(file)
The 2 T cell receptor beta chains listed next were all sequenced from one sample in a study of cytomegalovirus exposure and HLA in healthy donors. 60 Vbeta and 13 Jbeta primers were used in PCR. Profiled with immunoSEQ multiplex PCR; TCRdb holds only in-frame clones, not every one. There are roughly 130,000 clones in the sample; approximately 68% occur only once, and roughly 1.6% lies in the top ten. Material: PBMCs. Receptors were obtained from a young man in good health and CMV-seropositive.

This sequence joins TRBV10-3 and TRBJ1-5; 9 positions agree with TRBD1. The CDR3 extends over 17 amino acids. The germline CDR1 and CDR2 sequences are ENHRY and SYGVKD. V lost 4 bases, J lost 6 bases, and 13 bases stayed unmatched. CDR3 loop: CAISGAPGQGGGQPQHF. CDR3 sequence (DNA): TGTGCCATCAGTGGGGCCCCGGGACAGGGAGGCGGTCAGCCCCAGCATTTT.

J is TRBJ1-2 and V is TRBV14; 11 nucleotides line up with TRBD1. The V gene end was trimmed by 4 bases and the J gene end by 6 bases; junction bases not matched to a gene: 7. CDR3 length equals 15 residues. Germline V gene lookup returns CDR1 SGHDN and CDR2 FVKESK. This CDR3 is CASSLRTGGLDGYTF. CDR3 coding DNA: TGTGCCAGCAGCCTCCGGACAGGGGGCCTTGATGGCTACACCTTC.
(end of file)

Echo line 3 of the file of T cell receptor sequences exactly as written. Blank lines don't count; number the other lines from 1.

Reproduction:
J is TRBJ1-2 and V is TRBV14; 11 nucleotides line up with TRBD1. The V gene end was trimmed by 4 bases and the J gene end by 6 bases; junction bases not matched to a gene: 7. CDR3 length equals 15 residues. Germline V gene lookup returns CDR1 SGHDN and CDR2 FVKESK. This CDR3 is CASSLRTGGLDGYTF. CDR3 coding DNA: TGTGCCAGCAGCCTCCGGACAGGGGGCCTTGATGGCTACACCTTC.